The sound you hear emanating as you read this sentence is not that of Porsche’s 4.8-liter V-8, which is bolted into this 2013 Cayenne. Too bad, too, because it sounds fantastic.
No, we’re talking about that high, reedy noise. That, friends, is the sound of Porsche’s patented and highly precise hair-splitter at work. No other company has been able to create such a broad collection of highly specific models with such a relatively small pool of parts.
The Cayenne GTS is the hair-splitter’s latest achievement. It’s a Cayenne powered by the same 4.8-liter V-8 as seen in the *Cayenne S but tuned for an additional 20 horsepower and 11 pound-feet of torque to make 420/380. It wears a body similar in style to the Cayenne Turbo, meaning a domed hood, blacked-out trim, and body-color fender extensions and side skirts. And it’s loaded with standard performance gear that is optional on lesser Cayennes.
This makes the GTS the purest per*form*ance expression of the naturally aspirated Cayennes. The highest performance Cayenne overall would be the Turbo . . . oh wait, strike that. Porsche just introduced the Turbo S for the second-gen Cayenne.
The model proliferation can be bewildering. Add to this Porsche’s legendarily bountiful (and profitable) options scheme and you’ve got yourself one expensive mess of peppers. But hey, if a guy wants to reward himself for a life of hard work and/or successful independent pharmaceutical sales, then far be it from us to mock his ermine glove-box liner. Of course, a prospective buyer is not required to order the $1640 natural-olive-finish grab handles. But Porsche’s got ’em if you need ’em.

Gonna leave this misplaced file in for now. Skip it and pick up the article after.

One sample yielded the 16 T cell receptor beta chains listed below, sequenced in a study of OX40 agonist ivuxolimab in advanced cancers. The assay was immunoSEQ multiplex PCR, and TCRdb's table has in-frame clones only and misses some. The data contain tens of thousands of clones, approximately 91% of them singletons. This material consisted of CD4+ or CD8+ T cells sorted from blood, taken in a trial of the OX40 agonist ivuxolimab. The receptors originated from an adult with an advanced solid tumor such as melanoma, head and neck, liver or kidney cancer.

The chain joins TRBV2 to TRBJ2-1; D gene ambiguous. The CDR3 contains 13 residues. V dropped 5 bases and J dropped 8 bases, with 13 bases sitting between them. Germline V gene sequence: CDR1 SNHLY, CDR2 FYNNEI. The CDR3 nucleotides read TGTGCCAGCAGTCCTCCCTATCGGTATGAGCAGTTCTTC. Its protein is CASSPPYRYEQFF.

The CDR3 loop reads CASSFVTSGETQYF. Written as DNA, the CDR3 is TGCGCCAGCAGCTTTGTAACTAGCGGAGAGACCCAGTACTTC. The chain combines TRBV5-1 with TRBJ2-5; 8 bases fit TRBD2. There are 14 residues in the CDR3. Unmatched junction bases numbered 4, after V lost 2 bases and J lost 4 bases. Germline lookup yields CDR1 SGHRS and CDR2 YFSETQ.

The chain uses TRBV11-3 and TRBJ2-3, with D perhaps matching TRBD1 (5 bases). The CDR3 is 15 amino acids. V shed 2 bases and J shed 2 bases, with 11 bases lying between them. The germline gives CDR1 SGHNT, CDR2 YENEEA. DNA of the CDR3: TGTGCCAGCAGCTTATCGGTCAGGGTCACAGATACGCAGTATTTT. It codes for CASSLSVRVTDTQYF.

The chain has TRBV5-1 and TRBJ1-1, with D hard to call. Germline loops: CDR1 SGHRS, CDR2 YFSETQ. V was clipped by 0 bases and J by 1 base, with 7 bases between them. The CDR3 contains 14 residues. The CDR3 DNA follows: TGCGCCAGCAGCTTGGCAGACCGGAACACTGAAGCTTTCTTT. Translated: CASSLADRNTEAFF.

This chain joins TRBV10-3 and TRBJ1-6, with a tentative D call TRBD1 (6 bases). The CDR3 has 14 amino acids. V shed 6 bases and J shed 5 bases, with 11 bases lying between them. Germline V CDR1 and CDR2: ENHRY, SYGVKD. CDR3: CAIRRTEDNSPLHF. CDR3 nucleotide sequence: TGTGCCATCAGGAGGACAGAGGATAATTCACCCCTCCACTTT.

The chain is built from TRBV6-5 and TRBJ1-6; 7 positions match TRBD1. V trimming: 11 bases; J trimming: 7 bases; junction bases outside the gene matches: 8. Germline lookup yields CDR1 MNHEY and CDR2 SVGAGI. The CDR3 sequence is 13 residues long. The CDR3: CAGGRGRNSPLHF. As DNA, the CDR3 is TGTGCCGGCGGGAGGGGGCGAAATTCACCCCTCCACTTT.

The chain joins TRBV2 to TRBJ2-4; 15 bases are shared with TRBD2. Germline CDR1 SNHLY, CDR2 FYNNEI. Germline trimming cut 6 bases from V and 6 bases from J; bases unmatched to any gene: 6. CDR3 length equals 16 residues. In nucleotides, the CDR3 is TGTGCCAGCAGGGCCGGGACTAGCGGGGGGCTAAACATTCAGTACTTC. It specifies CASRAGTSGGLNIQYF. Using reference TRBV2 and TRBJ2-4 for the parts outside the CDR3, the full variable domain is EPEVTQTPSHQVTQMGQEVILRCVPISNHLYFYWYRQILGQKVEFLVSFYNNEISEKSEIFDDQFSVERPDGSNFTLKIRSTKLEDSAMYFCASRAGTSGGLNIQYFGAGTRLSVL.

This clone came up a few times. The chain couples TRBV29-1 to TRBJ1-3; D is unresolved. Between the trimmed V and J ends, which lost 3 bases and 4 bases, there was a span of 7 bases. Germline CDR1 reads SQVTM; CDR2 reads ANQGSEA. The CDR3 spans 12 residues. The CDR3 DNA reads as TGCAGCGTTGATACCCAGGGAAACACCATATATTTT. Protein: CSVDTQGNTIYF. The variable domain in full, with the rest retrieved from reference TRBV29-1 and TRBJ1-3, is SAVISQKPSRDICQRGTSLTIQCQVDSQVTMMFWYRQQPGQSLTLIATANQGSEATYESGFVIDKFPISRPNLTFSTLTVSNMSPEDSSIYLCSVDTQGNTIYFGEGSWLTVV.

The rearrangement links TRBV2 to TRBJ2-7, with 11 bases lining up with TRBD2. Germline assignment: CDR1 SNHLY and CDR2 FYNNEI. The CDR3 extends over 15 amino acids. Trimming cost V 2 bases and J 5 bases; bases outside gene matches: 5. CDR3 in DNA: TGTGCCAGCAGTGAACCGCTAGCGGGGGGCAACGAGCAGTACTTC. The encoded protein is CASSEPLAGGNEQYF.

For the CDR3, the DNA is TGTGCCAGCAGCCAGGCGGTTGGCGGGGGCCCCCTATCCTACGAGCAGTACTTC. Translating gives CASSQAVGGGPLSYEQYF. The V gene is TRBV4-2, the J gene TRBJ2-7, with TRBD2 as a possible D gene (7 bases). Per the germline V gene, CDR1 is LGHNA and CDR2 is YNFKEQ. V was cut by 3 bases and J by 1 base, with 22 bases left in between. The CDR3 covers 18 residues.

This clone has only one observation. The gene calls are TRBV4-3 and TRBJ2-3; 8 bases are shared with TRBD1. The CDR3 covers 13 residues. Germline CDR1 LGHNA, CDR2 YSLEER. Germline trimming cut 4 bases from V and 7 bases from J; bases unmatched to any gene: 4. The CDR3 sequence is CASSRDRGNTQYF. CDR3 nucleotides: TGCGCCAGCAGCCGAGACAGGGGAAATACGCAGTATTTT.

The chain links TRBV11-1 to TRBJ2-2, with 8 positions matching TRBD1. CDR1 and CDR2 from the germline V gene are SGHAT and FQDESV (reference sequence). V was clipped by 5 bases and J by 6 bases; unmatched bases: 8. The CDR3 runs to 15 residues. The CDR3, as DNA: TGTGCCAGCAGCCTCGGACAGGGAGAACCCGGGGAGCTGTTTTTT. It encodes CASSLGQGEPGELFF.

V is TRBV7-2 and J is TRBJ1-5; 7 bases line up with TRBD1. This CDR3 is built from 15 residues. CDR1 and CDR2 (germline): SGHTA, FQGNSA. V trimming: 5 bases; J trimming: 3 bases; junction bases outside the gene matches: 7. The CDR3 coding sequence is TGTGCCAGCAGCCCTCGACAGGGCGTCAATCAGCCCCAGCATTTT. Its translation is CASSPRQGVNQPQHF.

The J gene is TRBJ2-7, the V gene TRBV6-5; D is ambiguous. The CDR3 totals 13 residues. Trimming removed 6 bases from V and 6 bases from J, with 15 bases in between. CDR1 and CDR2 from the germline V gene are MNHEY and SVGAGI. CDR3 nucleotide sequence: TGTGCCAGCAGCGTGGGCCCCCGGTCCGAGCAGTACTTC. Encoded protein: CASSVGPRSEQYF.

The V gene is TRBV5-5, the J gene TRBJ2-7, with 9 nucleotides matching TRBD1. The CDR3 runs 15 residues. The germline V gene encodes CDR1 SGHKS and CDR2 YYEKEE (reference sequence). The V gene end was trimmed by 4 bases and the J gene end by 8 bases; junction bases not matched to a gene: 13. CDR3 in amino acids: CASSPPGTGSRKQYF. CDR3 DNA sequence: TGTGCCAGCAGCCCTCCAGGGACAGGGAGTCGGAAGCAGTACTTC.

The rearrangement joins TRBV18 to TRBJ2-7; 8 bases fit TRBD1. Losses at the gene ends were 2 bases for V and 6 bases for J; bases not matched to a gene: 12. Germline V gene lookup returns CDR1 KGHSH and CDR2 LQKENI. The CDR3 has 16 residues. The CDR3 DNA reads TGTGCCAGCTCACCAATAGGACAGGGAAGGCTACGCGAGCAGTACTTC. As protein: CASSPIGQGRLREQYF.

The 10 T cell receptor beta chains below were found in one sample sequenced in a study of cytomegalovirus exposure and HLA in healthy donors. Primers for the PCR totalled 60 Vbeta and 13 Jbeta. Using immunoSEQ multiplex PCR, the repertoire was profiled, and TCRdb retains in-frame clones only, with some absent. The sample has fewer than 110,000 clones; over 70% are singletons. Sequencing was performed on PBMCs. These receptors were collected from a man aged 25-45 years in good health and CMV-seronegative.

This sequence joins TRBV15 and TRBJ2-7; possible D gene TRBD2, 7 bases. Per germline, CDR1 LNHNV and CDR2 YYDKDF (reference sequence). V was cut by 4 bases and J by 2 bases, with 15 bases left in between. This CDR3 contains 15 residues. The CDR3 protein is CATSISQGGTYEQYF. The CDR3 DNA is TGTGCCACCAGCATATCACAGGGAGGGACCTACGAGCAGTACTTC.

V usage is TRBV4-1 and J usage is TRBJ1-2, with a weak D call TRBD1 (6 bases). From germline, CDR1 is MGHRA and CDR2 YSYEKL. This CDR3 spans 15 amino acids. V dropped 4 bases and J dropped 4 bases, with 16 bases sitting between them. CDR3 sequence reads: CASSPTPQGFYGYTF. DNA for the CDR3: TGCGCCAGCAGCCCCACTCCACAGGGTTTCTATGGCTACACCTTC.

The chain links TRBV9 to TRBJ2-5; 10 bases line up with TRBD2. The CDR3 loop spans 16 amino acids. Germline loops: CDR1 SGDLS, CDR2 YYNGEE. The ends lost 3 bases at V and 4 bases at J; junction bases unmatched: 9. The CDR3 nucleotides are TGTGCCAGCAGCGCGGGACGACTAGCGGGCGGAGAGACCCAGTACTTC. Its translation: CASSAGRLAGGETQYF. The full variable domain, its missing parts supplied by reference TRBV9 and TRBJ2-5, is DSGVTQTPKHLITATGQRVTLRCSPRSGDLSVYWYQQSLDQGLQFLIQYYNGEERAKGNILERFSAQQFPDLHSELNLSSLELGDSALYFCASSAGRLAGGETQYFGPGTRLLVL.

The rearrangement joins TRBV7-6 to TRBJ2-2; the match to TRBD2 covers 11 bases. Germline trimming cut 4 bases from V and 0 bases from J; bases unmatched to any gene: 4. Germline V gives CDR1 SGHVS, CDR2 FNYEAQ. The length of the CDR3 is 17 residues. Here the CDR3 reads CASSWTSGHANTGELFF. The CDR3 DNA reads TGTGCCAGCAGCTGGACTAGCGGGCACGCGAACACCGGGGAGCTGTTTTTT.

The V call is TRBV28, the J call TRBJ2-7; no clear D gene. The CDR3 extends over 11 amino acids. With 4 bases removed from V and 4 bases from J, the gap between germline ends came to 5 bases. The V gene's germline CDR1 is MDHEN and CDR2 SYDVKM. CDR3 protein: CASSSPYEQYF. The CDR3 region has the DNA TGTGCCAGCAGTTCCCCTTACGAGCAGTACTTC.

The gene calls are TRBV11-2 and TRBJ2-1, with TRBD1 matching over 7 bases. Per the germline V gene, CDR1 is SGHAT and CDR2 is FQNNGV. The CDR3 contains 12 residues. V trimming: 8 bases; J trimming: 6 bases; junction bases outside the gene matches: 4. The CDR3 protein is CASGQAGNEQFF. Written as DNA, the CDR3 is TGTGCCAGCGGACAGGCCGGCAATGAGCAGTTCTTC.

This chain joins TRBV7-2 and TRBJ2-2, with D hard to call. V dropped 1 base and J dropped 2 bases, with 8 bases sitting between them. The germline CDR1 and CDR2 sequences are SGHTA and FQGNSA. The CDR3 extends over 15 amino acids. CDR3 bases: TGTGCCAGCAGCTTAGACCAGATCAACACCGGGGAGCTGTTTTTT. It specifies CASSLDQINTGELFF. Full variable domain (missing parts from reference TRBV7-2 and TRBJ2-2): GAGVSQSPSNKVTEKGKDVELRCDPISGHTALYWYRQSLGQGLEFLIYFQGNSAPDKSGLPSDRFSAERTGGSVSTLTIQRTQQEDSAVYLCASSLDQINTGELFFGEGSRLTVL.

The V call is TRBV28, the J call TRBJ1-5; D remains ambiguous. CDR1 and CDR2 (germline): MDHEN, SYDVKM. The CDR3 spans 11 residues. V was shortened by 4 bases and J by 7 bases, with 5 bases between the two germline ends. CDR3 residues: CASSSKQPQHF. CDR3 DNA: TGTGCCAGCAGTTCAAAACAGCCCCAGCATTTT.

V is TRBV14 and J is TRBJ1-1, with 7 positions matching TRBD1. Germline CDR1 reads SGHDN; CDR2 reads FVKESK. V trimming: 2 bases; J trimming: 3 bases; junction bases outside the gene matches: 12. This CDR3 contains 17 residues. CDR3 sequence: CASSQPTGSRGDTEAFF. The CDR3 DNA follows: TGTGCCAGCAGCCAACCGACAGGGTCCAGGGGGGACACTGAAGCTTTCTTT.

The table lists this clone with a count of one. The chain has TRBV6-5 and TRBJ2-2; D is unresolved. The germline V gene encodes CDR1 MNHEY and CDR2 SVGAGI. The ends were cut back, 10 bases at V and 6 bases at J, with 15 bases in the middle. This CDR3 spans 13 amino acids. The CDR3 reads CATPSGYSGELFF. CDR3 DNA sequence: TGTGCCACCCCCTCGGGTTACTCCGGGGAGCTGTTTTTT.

A Cayenne GTS starts at $83,025, but you might see how our tester stickered for $137,195. Perhaps you’d show more restraint in ordering. You might want the Carmine Red paint ($3140) and the black 21-inch wheels ($2605) as seen on our *tester though, because people go ape-**** for that stuff.
So it looks the part. But despite its horsepower bump and shorter final-drive ratio, the GTS wasn’t any quicker to 60 mph than the last Cayenne S we tested. Both accomplished the feat in 5.5 seconds. And the GTS was only quicker than the S through the quarter-mile by a couple of tenths of a *second (13.9 seconds versus 14.1). The GTS is not helped by the additional 167 pounds it weighs over its lesser brother.
With its optional Michelin Latitude Sport tires (295/35R-21 front and rear) and carbon-ceramic brakes ($8840), the GTS stomps all comers in terms of roadholding and braking performance. At 0.95 g on the skidpad and posting a 151-foot stop from 70 mph, the GTS bests not only the Cayenne S (0.85 g, 170 feet), but also the BMW X5 M, Mercedes-Benz ML63 AMG, Jeep Grand Cherokee SRT8, and the company’s own Cayenne Turbo. That’s pretty neat.
And our test car’s optional dynamic anti-roll bars ($3510) lend the GTS otherworldly resistance to body roll. This is one SUV that feels alive and fully in control.
We don’t know how many people want the world’s best-handling ute, one that is not any faster than a version that’s about $16,000 less expensive but looks like the turbo version that costs almost $27,000 more. But we might be one of them. View Photo Gallery
2013 Porsche Cayenne GTS Test – Review – Car and Driver